Denise puts Billy’s wrist and her own in Satan’s hands. “You have my permission to proceed.”

“Denise, no!” Michael tugs his wife’s arm but can’t free her from the devil’s grip.

Satan smirks. “On your mark. Get set. Boogie!”

Denise gasps. Billy’s eyes flutter then close. His chest falls. Michael waits for it to rise again. And waits. “Billy?” He puts his finger to his son’s neck. “I think he’s … he’s gone.” Michael turns toward Satan. “What have you done?”

The little man shrugs his shoulders. “Oops.” He lowers his voice. “I’ve been known to cheat at cards, too.” Satan puts his hand on Denise’s shoulder. “But I kept my word with you, fine lady. You’re now as soulless as I. Howzit feel?” Satan’s bow tie spins as Michael raises his limp son to his chest and sobs.

Denise looks at her husband, dead son and Satan, hesitates a moment, then throws back her head and howls with laughter.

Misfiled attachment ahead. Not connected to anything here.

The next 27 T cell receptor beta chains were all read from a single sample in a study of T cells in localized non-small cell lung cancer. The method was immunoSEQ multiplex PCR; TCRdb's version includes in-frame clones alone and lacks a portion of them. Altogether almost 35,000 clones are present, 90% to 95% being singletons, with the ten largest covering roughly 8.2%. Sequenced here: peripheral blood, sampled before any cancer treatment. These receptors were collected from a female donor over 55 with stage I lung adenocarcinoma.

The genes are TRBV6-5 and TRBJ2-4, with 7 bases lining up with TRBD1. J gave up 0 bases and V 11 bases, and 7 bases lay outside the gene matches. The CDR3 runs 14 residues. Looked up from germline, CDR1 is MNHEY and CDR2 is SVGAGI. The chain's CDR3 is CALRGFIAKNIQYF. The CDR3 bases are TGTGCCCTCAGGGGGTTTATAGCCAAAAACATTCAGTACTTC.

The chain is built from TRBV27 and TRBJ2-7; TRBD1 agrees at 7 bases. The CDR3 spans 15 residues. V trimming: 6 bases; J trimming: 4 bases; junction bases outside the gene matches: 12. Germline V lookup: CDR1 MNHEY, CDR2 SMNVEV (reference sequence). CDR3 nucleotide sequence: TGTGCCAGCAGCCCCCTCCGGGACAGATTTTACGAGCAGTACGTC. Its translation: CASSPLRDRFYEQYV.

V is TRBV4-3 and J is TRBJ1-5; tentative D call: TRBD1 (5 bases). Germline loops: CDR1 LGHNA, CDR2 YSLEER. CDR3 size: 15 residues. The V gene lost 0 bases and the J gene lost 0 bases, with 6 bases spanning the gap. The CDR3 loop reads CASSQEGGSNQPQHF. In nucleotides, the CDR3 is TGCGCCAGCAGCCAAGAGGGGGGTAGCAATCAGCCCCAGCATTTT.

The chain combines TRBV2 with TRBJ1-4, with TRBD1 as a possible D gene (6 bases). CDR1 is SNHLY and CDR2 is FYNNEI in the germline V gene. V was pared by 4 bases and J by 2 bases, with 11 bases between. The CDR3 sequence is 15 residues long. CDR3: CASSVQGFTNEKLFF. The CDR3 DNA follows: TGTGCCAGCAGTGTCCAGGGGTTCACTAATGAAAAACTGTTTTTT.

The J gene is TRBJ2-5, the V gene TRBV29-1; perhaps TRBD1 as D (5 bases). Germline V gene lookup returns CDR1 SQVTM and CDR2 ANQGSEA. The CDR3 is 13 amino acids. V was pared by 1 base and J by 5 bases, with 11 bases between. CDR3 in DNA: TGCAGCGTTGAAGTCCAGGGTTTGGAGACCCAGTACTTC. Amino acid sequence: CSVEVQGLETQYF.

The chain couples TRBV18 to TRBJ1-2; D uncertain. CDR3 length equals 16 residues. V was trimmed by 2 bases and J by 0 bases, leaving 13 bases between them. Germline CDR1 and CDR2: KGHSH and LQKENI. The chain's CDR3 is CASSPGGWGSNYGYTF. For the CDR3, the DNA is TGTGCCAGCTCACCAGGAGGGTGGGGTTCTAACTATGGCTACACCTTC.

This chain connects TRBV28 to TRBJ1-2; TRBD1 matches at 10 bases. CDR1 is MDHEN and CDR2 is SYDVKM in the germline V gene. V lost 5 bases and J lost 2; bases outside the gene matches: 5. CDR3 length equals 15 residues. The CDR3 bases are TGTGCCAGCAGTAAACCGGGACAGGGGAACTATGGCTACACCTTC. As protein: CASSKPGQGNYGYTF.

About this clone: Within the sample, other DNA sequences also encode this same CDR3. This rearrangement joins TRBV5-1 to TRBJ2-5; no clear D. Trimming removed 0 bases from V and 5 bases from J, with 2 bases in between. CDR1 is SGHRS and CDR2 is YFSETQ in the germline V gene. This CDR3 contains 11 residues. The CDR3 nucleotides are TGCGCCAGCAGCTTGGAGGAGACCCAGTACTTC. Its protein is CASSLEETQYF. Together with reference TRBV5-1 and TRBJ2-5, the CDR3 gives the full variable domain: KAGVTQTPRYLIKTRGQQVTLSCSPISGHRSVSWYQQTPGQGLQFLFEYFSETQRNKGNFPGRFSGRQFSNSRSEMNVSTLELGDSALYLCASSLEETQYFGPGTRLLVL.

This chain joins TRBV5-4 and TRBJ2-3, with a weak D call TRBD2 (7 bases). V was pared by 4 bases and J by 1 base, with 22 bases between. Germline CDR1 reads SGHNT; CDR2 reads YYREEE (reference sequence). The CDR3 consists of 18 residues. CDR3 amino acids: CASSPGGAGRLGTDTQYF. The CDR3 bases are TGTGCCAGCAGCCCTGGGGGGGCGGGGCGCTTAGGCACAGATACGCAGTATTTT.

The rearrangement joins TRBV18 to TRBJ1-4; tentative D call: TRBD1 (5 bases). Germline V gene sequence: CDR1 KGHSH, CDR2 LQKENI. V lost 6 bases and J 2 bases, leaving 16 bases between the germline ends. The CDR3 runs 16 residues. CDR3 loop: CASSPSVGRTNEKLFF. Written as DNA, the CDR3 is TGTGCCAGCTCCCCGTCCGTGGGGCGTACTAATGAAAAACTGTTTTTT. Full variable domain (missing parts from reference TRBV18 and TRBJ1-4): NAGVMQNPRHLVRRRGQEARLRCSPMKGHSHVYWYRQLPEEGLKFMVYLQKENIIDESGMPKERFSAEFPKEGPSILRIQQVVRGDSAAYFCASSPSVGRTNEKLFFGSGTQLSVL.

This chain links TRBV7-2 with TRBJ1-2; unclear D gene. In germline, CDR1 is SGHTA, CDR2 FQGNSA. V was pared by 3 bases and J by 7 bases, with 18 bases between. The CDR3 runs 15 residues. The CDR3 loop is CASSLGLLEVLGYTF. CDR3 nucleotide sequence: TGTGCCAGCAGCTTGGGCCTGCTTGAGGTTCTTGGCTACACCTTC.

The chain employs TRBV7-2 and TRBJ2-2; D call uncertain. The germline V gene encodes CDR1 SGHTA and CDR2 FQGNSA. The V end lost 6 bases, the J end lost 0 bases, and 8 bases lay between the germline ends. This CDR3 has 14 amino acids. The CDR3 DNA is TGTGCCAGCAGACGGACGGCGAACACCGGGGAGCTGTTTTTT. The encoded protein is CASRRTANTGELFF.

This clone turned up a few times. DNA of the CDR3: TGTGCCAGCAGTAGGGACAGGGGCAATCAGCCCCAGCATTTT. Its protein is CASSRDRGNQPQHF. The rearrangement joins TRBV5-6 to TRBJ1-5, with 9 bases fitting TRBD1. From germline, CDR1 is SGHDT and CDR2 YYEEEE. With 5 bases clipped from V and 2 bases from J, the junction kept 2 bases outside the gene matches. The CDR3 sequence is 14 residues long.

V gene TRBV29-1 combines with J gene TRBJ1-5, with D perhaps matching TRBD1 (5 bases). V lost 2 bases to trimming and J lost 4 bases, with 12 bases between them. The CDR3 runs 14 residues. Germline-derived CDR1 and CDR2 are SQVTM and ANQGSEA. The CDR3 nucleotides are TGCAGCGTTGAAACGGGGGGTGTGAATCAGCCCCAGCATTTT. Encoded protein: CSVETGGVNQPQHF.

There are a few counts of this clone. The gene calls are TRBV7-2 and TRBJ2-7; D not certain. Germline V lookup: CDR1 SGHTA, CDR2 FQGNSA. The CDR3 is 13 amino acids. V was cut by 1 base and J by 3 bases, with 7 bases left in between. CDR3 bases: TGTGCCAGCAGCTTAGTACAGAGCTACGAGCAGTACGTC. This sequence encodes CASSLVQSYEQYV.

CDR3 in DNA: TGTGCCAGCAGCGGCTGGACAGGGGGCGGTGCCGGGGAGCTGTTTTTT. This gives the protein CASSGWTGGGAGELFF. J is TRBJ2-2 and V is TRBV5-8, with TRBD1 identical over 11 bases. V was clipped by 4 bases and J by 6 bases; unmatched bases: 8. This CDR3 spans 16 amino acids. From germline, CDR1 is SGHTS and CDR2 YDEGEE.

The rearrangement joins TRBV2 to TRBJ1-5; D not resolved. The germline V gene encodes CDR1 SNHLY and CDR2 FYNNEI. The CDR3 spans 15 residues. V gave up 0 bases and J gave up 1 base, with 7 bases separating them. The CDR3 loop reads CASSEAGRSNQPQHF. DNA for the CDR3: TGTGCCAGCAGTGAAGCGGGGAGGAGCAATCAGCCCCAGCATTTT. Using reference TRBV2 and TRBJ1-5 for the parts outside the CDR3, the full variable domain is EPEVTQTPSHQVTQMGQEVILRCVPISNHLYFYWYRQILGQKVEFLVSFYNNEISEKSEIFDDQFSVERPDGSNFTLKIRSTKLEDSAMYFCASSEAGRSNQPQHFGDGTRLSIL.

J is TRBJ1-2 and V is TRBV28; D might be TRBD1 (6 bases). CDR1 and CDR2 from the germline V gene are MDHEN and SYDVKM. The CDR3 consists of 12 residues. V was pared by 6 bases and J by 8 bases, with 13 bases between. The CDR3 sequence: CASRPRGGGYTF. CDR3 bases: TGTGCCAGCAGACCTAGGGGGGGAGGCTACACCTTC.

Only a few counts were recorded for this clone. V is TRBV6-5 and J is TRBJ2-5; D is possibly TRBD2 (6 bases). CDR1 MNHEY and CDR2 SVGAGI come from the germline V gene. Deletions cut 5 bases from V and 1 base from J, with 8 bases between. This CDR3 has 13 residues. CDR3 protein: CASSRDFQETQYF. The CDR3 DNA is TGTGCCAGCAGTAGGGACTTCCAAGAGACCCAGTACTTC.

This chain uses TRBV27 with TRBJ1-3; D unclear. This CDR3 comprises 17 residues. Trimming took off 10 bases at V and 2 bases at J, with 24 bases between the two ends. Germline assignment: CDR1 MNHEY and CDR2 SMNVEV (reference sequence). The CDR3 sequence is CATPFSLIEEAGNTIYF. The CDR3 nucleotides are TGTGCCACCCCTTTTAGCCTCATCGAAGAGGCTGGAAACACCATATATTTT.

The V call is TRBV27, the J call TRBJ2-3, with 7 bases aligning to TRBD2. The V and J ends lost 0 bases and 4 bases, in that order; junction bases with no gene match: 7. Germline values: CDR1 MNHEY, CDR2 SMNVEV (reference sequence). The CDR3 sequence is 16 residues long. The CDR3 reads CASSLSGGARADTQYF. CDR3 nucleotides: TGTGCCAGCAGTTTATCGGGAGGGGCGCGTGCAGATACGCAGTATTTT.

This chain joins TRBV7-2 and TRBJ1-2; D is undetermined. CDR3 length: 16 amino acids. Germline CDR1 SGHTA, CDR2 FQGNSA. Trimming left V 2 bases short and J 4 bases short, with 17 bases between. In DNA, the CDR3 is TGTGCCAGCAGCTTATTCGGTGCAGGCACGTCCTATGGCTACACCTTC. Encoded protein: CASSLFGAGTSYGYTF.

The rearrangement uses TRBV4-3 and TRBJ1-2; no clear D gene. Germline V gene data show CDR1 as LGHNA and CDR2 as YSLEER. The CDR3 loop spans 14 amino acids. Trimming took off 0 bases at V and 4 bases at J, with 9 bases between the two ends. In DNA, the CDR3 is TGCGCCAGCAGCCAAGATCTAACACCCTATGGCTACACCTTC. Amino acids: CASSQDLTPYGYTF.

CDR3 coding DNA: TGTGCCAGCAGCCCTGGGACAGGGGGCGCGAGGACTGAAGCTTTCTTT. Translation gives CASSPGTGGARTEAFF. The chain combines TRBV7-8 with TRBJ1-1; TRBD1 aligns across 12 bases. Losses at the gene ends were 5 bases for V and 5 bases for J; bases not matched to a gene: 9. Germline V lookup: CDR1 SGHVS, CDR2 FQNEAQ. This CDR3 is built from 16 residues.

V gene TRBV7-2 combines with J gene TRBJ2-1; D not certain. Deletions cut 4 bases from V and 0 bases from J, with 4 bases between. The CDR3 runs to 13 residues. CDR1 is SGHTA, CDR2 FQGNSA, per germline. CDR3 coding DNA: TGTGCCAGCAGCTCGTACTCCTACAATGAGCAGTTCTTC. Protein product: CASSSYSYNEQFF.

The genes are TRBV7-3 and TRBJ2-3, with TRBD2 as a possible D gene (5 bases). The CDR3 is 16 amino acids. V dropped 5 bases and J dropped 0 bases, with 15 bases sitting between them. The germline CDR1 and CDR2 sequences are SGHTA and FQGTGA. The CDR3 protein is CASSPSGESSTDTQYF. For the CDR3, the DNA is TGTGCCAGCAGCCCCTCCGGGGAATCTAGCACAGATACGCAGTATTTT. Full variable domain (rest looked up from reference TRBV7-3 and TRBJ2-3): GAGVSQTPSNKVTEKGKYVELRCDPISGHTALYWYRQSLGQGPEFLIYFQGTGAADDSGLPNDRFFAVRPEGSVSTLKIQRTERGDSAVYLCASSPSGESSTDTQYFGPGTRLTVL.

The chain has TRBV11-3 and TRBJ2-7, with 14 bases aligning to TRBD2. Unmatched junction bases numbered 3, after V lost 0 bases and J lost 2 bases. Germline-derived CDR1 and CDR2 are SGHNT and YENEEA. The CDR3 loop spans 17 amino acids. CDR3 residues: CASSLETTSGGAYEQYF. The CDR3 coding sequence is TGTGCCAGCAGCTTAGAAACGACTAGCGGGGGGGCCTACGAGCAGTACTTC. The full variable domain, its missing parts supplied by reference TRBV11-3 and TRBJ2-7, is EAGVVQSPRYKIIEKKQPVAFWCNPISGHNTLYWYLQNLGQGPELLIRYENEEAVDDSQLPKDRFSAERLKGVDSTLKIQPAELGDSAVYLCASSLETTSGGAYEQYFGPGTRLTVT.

David Henson

Image by elizabethfischer77 from Pixabay 

7 thoughts on “The Devil You Don’t Know by David Henson”

  1. Hi Dave,
    If you can’t trust Auld Nick, who can you trust??
    I think this should be made into a film and shown on Christmas day just after ‘It’s A Wonderful Life’.
    No, that’s wrong!
    It should be shown instead of ‘It’s A Wonderful Life’!!
    Great to see you back on the site with your usual imagination and brilliant story telling!

    All the very best my fine friend.

    Liked by 1 person

  2. David–
    Really enjoyed this. I think you hit the “soul” of the Devil–a completely gleeful, untrustworthy and facetious bastard, who never tires of his “work.” This has a great ending. Never saw it coming. Everything you write and submit anymore is first rate.



  3. Well written Hallowe’en horror story. I’ve always wondered in other tales of selling souls why the devil keeps his word. In this case, this one’s truly a devil. I like the description of the soulless also, and the dialogue around the possibilities of changing the future.

    Liked by 1 person